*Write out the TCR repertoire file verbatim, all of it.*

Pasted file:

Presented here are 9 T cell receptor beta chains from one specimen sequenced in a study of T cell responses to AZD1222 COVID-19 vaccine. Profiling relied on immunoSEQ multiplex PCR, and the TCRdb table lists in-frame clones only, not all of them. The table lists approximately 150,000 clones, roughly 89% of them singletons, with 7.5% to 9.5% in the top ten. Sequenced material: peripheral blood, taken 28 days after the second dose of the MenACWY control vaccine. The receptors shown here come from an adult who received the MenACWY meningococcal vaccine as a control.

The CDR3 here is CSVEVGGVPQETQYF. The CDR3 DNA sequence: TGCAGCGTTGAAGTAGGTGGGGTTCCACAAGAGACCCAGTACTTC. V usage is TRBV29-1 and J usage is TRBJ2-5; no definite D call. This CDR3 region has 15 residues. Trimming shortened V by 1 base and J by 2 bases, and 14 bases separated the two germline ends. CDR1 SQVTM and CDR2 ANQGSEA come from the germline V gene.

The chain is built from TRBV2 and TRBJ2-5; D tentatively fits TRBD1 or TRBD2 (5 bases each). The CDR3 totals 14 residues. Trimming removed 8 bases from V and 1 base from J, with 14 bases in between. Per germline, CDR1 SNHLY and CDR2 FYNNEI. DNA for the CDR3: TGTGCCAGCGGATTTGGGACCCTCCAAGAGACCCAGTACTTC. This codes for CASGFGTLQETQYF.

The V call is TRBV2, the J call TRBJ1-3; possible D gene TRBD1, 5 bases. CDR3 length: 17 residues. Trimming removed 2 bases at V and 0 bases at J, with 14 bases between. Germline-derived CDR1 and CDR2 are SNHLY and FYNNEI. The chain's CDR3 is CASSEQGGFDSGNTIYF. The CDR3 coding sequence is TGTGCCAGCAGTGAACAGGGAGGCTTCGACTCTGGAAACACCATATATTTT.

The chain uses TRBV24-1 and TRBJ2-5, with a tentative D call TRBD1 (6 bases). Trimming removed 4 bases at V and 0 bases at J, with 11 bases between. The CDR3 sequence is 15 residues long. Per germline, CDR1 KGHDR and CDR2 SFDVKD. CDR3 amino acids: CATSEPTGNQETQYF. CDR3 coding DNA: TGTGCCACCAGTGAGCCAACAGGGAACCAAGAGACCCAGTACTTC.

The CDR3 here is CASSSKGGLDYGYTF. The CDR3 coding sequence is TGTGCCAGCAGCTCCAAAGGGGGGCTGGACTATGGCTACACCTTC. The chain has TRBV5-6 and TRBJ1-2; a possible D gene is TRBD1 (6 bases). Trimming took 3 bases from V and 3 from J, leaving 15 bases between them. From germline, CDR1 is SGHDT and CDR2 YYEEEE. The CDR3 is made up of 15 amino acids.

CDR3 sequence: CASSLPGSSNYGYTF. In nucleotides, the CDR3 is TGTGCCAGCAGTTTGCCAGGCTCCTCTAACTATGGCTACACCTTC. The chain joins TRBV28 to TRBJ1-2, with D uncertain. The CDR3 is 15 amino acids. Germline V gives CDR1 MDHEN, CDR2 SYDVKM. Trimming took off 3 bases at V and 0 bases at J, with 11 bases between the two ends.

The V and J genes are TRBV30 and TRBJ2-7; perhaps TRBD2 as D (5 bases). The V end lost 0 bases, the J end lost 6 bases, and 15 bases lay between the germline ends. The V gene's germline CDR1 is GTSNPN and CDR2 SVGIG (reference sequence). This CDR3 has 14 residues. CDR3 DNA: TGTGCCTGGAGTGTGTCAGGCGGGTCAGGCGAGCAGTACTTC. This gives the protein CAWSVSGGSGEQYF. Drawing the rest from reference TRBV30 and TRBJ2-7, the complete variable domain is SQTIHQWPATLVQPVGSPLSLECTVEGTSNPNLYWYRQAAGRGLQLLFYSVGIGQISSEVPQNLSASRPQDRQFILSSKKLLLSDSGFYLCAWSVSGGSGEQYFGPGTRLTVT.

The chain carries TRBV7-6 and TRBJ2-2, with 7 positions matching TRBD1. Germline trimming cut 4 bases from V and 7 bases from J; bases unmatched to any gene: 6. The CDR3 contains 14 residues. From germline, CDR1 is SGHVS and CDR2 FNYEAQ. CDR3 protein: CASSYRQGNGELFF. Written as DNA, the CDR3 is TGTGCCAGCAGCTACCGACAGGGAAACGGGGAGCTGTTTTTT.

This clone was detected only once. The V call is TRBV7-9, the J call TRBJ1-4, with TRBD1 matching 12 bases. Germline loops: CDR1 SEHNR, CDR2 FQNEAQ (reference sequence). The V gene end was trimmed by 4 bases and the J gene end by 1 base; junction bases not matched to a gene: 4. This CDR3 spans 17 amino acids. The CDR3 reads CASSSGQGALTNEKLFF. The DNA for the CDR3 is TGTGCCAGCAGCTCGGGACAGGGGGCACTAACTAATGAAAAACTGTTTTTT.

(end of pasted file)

Presented here are 9 T cell receptor beta chains from one specimen sequenced in a study of T cell responses to AZD1222 COVID-19 vaccine. Profiling relied on immunoSEQ multiplex PCR, and the TCRdb table lists in-frame clones only, not all of them. The table lists approximately 150,000 clones, roughly 89% of them singletons, with 7.5% to 9.5% in the top ten. Sequenced material: peripheral blood, taken 28 days after the second dose of the MenACWY control vaccine. The receptors shown here come from an adult who received the MenACWY meningococcal vaccine as a control.

The CDR3 here is CSVEVGGVPQETQYF. The CDR3 DNA sequence: TGCAGCGTTGAAGTAGGTGGGGTTCCACAAGAGACCCAGTACTTC. V usage is TRBV29-1 and J usage is TRBJ2-5; no definite D call. This CDR3 region has 15 residues. Trimming shortened V by 1 base and J by 2 bases, and 14 bases separated the two germline ends. CDR1 SQVTM and CDR2 ANQGSEA come from the germline V gene.

The chain is built from TRBV2 and TRBJ2-5; D tentatively fits TRBD1 or TRBD2 (5 bases each). The CDR3 totals 14 residues. Trimming removed 8 bases from V and 1 base from J, with 14 bases in between. Per germline, CDR1 SNHLY and CDR2 FYNNEI. DNA for the CDR3: TGTGCCAGCGGATTTGGGACCCTCCAAGAGACCCAGTACTTC. This codes for CASGFGTLQETQYF.

The V call is TRBV2, the J call TRBJ1-3; possible D gene TRBD1, 5 bases. CDR3 length: 17 residues. Trimming removed 2 bases at V and 0 bases at J, with 14 bases between. Germline-derived CDR1 and CDR2 are SNHLY and FYNNEI. The chain's CDR3 is CASSEQGGFDSGNTIYF. The CDR3 coding sequence is TGTGCCAGCAGTGAACAGGGAGGCTTCGACTCTGGAAACACCATATATTTT.

The chain uses TRBV24-1 and TRBJ2-5, with a tentative D call TRBD1 (6 bases). Trimming removed 4 bases at V and 0 bases at J, with 11 bases between. The CDR3 sequence is 15 residues long. Per germline, CDR1 KGHDR and CDR2 SFDVKD. CDR3 amino acids: CATSEPTGNQETQYF. CDR3 coding DNA: TGTGCCACCAGTGAGCCAACAGGGAACCAAGAGACCCAGTACTTC.

The CDR3 here is CASSSKGGLDYGYTF. The CDR3 coding sequence is TGTGCCAGCAGCTCCAAAGGGGGGCTGGACTATGGCTACACCTTC. The chain has TRBV5-6 and TRBJ1-2; a possible D gene is TRBD1 (6 bases). Trimming took 3 bases from V and 3 from J, leaving 15 bases between them. From germline, CDR1 is SGHDT and CDR2 YYEEEE. The CDR3 is made up of 15 amino acids.

CDR3 sequence: CASSLPGSSNYGYTF. In nucleotides, the CDR3 is TGTGCCAGCAGTTTGCCAGGCTCCTCTAACTATGGCTACACCTTC. The chain joins TRBV28 to TRBJ1-2, with D uncertain. The CDR3 is 15 amino acids. Germline V gives CDR1 MDHEN, CDR2 SYDVKM. Trimming took off 3 bases at V and 0 bases at J, with 11 bases between the two ends.

The V and J genes are TRBV30 and TRBJ2-7; perhaps TRBD2 as D (5 bases). The V end lost 0 bases, the J end lost 6 bases, and 15 bases lay between the germline ends. The V gene's germline CDR1 is GTSNPN and CDR2 SVGIG (reference sequence). This CDR3 has 14 residues. CDR3 DNA: TGTGCCTGGAGTGTGTCAGGCGGGTCAGGCGAGCAGTACTTC. This gives the protein CAWSVSGGSGEQYF. Drawing the rest from reference TRBV30 and TRBJ2-7, the complete variable domain is SQTIHQWPATLVQPVGSPLSLECTVEGTSNPNLYWYRQAAGRGLQLLFYSVGIGQISSEVPQNLSASRPQDRQFILSSKKLLLSDSGFYLCAWSVSGGSGEQYFGPGTRLTVT.

The chain carries TRBV7-6 and TRBJ2-2, with 7 positions matching TRBD1. Germline trimming cut 4 bases from V and 7 bases from J; bases unmatched to any gene: 6. The CDR3 contains 14 residues. From germline, CDR1 is SGHVS and CDR2 FNYEAQ. CDR3 protein: CASSYRQGNGELFF. Written as DNA, the CDR3 is TGTGCCAGCAGCTACCGACAGGGAAACGGGGAGCTGTTTTTT.

This clone was detected only once. The V call is TRBV7-9, the J call TRBJ1-4, with TRBD1 matching 12 bases. Germline loops: CDR1 SEHNR, CDR2 FQNEAQ (reference sequence). The V gene end was trimmed by 4 bases and the J gene end by 1 base; junction bases not matched to a gene: 4. This CDR3 spans 17 amino acids. The CDR3 reads CASSSGQGALTNEKLFF. The DNA for the CDR3 is TGTGCCAGCAGCTCGGGACAGGGGGCACTAACTAATGAAAAACTGTTTTTT.